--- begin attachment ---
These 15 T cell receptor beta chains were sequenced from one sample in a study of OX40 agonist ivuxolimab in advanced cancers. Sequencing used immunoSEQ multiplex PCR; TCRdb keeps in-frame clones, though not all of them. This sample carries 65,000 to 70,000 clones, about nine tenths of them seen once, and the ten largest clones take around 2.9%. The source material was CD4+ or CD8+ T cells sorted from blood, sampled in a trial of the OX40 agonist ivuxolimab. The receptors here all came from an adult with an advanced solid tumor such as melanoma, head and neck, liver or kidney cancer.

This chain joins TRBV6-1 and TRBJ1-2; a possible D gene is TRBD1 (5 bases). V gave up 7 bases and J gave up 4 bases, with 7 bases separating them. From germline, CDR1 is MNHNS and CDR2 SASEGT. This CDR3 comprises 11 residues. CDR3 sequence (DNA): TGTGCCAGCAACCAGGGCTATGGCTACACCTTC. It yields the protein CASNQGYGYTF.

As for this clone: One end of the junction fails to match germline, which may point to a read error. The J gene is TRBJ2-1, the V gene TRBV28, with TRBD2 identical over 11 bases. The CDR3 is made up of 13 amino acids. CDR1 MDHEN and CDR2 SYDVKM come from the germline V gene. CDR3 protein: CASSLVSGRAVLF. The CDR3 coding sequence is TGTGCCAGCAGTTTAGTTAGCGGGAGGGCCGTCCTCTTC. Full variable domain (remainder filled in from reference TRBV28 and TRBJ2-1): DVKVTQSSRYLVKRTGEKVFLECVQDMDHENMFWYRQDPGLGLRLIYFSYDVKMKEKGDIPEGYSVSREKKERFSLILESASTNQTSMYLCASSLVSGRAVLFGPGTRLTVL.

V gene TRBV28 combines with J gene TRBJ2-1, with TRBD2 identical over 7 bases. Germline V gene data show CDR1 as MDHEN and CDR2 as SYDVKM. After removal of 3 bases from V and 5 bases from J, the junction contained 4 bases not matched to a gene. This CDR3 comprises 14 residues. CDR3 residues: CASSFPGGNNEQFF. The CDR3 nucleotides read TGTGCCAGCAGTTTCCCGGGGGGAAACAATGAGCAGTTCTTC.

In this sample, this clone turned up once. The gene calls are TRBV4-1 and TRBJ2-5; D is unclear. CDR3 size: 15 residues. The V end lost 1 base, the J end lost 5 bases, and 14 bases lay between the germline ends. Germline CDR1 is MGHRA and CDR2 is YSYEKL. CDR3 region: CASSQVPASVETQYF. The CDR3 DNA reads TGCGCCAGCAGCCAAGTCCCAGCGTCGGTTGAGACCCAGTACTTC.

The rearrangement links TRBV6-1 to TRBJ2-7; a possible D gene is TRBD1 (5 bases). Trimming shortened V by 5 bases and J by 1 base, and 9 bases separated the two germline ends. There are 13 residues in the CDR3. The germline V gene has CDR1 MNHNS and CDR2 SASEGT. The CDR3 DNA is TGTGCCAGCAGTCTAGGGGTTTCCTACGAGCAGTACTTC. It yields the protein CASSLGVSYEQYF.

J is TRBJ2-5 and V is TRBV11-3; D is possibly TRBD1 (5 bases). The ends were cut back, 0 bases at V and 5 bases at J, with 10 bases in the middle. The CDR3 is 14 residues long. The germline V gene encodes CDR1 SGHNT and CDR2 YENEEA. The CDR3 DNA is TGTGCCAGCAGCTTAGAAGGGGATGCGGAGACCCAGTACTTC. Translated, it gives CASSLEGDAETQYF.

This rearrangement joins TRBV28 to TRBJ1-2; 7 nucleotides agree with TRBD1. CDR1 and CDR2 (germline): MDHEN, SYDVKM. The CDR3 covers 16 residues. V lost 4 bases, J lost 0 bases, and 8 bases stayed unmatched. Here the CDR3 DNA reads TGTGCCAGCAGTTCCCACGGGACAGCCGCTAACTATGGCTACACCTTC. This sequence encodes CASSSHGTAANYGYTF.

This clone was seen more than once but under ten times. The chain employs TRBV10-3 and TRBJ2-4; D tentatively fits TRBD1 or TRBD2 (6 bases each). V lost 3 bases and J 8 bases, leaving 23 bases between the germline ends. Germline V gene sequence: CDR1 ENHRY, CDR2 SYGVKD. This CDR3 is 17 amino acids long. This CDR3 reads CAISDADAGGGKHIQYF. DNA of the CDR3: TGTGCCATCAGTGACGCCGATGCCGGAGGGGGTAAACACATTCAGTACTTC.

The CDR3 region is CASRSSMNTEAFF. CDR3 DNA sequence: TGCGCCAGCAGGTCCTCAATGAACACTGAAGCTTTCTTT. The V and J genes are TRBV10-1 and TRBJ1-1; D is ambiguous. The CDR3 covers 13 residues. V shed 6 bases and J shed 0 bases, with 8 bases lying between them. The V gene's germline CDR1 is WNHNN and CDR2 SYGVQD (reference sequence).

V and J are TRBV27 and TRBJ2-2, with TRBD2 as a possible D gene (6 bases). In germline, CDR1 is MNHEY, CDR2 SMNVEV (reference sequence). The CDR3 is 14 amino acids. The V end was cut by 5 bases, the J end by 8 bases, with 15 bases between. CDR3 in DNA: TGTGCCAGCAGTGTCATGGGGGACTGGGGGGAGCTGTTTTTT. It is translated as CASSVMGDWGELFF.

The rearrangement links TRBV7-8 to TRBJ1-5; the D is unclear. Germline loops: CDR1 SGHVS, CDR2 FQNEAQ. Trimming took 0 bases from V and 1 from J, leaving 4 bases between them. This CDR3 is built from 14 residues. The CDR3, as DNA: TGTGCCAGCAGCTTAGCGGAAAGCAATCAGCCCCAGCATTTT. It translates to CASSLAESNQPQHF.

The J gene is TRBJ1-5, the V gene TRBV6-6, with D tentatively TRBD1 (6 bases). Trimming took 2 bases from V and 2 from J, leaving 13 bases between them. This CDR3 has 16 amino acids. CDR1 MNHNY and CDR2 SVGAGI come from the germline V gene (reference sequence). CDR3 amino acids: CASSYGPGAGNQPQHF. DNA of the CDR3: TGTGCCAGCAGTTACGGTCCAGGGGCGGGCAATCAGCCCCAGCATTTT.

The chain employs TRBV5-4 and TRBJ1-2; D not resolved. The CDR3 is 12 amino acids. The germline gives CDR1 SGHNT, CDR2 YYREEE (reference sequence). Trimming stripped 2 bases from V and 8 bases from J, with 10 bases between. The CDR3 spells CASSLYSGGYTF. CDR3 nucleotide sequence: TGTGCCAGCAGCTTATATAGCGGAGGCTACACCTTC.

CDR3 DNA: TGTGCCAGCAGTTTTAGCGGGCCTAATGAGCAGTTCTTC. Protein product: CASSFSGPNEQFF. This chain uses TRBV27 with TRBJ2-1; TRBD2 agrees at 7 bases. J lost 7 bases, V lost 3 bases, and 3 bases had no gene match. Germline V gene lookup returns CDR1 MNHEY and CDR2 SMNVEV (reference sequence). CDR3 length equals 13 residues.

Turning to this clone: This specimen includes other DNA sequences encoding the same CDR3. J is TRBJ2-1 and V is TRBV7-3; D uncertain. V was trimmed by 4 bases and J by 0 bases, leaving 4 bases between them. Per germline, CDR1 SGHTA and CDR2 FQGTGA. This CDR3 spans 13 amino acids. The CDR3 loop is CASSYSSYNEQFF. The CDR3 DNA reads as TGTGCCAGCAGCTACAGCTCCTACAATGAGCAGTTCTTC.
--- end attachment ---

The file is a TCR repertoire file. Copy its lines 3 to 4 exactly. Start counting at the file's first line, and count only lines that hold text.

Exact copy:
As for this clone: One end of the junction fails to match germline, which may point to a read error. The J gene is TRBJ2-1, the V gene TRBV28, with TRBD2 identical over 11 bases. The CDR3 is made up of 13 amino acids. CDR1 MDHEN and CDR2 SYDVKM come from the germline V gene. CDR3 protein: CASSLVSGRAVLF. The CDR3 coding sequence is TGTGCCAGCAGTTTAGTTAGCGGGAGGGCCGTCCTCTTC. Full variable domain (remainder filled in from reference TRBV28 and TRBJ2-1): DVKVTQSSRYLVKRTGEKVFLECVQDMDHENMFWYRQDPGLGLRLIYFSYDVKMKEKGDIPEGYSVSREKKERFSLILESASTNQTSMYLCASSLVSGRAVLFGPGTRLTVL.

V gene TRBV28 combines with J gene TRBJ2-1, with TRBD2 identical over 7 bases. Germline V gene data show CDR1 as MDHEN and CDR2 as SYDVKM. After removal of 3 bases from V and 5 bases from J, the junction contained 4 bases not matched to a gene. This CDR3 comprises 14 residues. CDR3 residues: CASSFPGGNNEQFF. The CDR3 nucleotides read TGTGCCAGCAGTTTCCCGGGGGGAAACAATGAGCAGTTCTTC.